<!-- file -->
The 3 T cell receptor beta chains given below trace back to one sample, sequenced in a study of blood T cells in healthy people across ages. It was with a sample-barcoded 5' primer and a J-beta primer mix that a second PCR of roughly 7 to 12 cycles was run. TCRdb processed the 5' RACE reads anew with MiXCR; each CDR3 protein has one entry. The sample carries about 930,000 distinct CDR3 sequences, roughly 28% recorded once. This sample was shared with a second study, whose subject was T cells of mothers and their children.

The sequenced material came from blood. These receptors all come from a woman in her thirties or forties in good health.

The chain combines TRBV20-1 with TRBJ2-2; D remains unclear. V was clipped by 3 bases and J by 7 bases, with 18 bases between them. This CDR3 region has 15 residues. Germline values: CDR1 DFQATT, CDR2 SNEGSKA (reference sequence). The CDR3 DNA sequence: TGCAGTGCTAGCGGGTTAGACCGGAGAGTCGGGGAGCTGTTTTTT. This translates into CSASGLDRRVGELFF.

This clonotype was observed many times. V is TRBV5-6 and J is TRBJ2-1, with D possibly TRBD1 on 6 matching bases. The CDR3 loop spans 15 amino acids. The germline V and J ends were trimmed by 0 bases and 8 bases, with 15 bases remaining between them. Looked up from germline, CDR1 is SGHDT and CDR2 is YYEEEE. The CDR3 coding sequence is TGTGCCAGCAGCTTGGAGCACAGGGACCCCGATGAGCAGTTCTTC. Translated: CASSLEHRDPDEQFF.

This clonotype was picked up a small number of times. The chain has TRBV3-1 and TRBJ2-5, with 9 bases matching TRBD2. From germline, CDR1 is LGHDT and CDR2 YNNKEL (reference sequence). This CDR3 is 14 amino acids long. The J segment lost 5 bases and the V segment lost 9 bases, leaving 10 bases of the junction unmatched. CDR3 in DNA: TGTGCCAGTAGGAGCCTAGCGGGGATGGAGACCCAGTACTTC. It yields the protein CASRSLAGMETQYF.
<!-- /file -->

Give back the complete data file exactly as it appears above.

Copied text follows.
The 3 T cell receptor beta chains given below trace back to one sample, sequenced in a study of blood T cells in healthy people across ages. It was with a sample-barcoded 5' primer and a J-beta primer mix that a second PCR of roughly 7 to 12 cycles was run. TCRdb processed the 5' RACE reads anew with MiXCR; each CDR3 protein has one entry. The sample carries about 930,000 distinct CDR3 sequences, roughly 28% recorded once. This sample was shared with a second study, whose subject was T cells of mothers and their children.

The sequenced material came from blood. These receptors all come from a woman in her thirties or forties in good health.

The chain combines TRBV20-1 with TRBJ2-2; D remains unclear. V was clipped by 3 bases and J by 7 bases, with 18 bases between them. This CDR3 region has 15 residues. Germline values: CDR1 DFQATT, CDR2 SNEGSKA (reference sequence). The CDR3 DNA sequence: TGCAGTGCTAGCGGGTTAGACCGGAGAGTCGGGGAGCTGTTTTTT. This translates into CSASGLDRRVGELFF.

This clonotype was observed many times. V is TRBV5-6 and J is TRBJ2-1, with D possibly TRBD1 on 6 matching bases. The CDR3 loop spans 15 amino acids. The germline V and J ends were trimmed by 0 bases and 8 bases, with 15 bases remaining between them. Looked up from germline, CDR1 is SGHDT and CDR2 is YYEEEE. The CDR3 coding sequence is TGTGCCAGCAGCTTGGAGCACAGGGACCCCGATGAGCAGTTCTTC. Translated: CASSLEHRDPDEQFF.

This clonotype was picked up a small number of times. The chain has TRBV3-1 and TRBJ2-5, with 9 bases matching TRBD2. From germline, CDR1 is LGHDT and CDR2 YNNKEL (reference sequence). This CDR3 is 14 amino acids long. The J segment lost 5 bases and the V segment lost 9 bases, leaving 10 bases of the junction unmatched. CDR3 in DNA: TGTGCCAGTAGGAGCCTAGCGGGGATGGAGACCCAGTACTTC. It yields the protein CASRSLAGMETQYF.